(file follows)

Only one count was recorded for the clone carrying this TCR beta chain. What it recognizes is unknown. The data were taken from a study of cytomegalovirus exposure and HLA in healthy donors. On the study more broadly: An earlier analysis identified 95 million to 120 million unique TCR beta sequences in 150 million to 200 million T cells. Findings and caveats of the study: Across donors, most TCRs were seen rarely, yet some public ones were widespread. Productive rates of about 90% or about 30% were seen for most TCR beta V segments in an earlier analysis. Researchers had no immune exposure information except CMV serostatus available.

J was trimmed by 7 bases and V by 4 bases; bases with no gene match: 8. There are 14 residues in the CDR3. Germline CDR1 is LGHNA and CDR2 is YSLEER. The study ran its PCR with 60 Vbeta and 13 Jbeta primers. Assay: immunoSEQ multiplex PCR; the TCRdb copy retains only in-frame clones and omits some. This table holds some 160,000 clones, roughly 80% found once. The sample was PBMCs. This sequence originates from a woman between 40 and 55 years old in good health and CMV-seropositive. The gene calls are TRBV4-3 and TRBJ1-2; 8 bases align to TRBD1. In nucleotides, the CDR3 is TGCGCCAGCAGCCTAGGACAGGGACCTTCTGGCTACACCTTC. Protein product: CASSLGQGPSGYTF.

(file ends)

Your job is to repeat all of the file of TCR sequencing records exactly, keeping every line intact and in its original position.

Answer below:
Only one count was recorded for the clone carrying this TCR beta chain. What it recognizes is unknown. The data were taken from a study of cytomegalovirus exposure and HLA in healthy donors. On the study more broadly: An earlier analysis identified 95 million to 120 million unique TCR beta sequences in 150 million to 200 million T cells. Findings and caveats of the study: Across donors, most TCRs were seen rarely, yet some public ones were widespread. Productive rates of about 90% or about 30% were seen for most TCR beta V segments in an earlier analysis. Researchers had no immune exposure information except CMV serostatus available.

J was trimmed by 7 bases and V by 4 bases; bases with no gene match: 8. There are 14 residues in the CDR3. Germline CDR1 is LGHNA and CDR2 is YSLEER. The study ran its PCR with 60 Vbeta and 13 Jbeta primers. Assay: immunoSEQ multiplex PCR; the TCRdb copy retains only in-frame clones and omits some. This table holds some 160,000 clones, roughly 80% found once. The sample was PBMCs. This sequence originates from a woman between 40 and 55 years old in good health and CMV-seropositive. The gene calls are TRBV4-3 and TRBJ1-2; 8 bases align to TRBD1. In nucleotides, the CDR3 is TGCGCCAGCAGCCTAGGACAGGGACCTTCTGGCTACACCTTC. Protein product: CASSLGQGPSGYTF.